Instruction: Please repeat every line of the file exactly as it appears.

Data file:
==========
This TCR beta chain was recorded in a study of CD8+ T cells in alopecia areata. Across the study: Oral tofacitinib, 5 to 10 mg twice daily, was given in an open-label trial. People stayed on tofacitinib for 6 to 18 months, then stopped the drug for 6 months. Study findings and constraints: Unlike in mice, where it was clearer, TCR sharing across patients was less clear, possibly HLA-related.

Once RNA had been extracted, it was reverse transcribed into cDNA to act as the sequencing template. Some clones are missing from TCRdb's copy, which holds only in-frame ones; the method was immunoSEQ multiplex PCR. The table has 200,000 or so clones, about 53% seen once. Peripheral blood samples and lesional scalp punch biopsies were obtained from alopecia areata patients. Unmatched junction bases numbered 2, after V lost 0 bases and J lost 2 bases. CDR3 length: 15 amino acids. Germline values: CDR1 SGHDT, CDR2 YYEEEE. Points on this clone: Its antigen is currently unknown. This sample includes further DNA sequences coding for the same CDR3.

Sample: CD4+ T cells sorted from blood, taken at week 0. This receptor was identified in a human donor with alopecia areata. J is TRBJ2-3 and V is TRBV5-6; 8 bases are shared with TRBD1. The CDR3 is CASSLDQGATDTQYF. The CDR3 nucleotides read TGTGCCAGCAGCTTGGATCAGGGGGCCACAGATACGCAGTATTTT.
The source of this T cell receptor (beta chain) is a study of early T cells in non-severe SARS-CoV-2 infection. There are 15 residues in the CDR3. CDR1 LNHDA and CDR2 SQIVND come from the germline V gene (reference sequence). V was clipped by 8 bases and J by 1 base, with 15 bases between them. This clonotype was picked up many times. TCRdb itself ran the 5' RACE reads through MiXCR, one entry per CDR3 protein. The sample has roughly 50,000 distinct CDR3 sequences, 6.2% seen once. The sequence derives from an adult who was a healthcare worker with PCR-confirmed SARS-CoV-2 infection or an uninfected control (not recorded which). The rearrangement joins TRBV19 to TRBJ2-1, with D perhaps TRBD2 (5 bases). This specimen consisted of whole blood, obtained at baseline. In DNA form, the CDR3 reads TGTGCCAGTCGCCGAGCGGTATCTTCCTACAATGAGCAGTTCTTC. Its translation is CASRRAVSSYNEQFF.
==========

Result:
This TCR beta chain was recorded in a study of CD8+ T cells in alopecia areata. Across the study: Oral tofacitinib, 5 to 10 mg twice daily, was given in an open-label trial. People stayed on tofacitinib for 6 to 18 months, then stopped the drug for 6 months. Study findings and constraints: Unlike in mice, where it was clearer, TCR sharing across patients was less clear, possibly HLA-related.

Once RNA had been extracted, it was reverse transcribed into cDNA to act as the sequencing template. Some clones are missing from TCRdb's copy, which holds only in-frame ones; the method was immunoSEQ multiplex PCR. The table has 200,000 or so clones, about 53% seen once. Peripheral blood samples and lesional scalp punch biopsies were obtained from alopecia areata patients. Unmatched junction bases numbered 2, after V lost 0 bases and J lost 2 bases. CDR3 length: 15 amino acids. Germline values: CDR1 SGHDT, CDR2 YYEEEE. Points on this clone: Its antigen is currently unknown. This sample includes further DNA sequences coding for the same CDR3.

Sample: CD4+ T cells sorted from blood, taken at week 0. This receptor was identified in a human donor with alopecia areata. J is TRBJ2-3 and V is TRBV5-6; 8 bases are shared with TRBD1. The CDR3 is CASSLDQGATDTQYF. The CDR3 nucleotides read TGTGCCAGCAGCTTGGATCAGGGGGCCACAGATACGCAGTATTTT.
The source of this T cell receptor (beta chain) is a study of early T cells in non-severe SARS-CoV-2 infection. There are 15 residues in the CDR3. CDR1 LNHDA and CDR2 SQIVND come from the germline V gene (reference sequence). V was clipped by 8 bases and J by 1 base, with 15 bases between them. This clonotype was picked up many times. TCRdb itself ran the 5' RACE reads through MiXCR, one entry per CDR3 protein. The sample has roughly 50,000 distinct CDR3 sequences, 6.2% seen once. The sequence derives from an adult who was a healthcare worker with PCR-confirmed SARS-CoV-2 infection or an uninfected control (not recorded which). The rearrangement joins TRBV19 to TRBJ2-1, with D perhaps TRBD2 (5 bases). This specimen consisted of whole blood, obtained at baseline. In DNA form, the CDR3 reads TGTGCCAGTCGCCGAGCGGTATCTTCCTACAATGAGCAGTTCTTC. Its translation is CASRRAVSSYNEQFF.